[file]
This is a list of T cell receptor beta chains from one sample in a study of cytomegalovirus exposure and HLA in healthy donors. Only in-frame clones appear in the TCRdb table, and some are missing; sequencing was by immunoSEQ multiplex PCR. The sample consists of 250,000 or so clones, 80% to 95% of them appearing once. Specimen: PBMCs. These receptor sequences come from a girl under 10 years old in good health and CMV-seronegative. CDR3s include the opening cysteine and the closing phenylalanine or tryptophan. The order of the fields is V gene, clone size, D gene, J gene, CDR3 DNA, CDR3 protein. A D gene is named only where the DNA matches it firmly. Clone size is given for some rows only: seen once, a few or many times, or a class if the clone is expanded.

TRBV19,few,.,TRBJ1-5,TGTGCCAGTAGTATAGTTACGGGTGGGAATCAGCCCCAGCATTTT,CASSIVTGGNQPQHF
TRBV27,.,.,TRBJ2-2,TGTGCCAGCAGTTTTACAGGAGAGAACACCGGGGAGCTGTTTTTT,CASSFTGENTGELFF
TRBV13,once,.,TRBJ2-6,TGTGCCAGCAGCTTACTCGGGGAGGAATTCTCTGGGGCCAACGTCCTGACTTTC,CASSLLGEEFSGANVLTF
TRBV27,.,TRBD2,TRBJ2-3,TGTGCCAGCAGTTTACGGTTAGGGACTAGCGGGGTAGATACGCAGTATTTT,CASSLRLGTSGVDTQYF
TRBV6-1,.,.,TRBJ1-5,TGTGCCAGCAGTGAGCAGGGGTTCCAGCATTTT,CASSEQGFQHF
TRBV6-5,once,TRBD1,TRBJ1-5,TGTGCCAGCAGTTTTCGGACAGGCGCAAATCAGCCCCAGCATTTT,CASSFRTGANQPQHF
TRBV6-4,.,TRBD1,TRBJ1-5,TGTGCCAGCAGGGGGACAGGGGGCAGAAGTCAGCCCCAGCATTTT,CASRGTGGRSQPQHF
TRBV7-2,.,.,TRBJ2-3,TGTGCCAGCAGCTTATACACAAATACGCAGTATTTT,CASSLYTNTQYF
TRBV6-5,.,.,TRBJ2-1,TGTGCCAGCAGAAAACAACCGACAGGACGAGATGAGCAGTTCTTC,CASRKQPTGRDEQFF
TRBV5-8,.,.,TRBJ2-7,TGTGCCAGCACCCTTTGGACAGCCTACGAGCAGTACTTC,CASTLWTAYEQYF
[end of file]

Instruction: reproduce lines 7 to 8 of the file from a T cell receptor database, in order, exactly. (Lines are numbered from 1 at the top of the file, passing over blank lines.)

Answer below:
TRBV6-5,once,TRBD1,TRBJ1-5,TGTGCCAGCAGTTTTCGGACAGGCGCAAATCAGCCCCAGCATTTT,CASSFRTGANQPQHF
TRBV6-4,.,TRBD1,TRBJ1-5,TGTGCCAGCAGGGGGACAGGGGGCAGAAGTCAGCCCCAGCATTTT,CASRGTGGRSQPQHF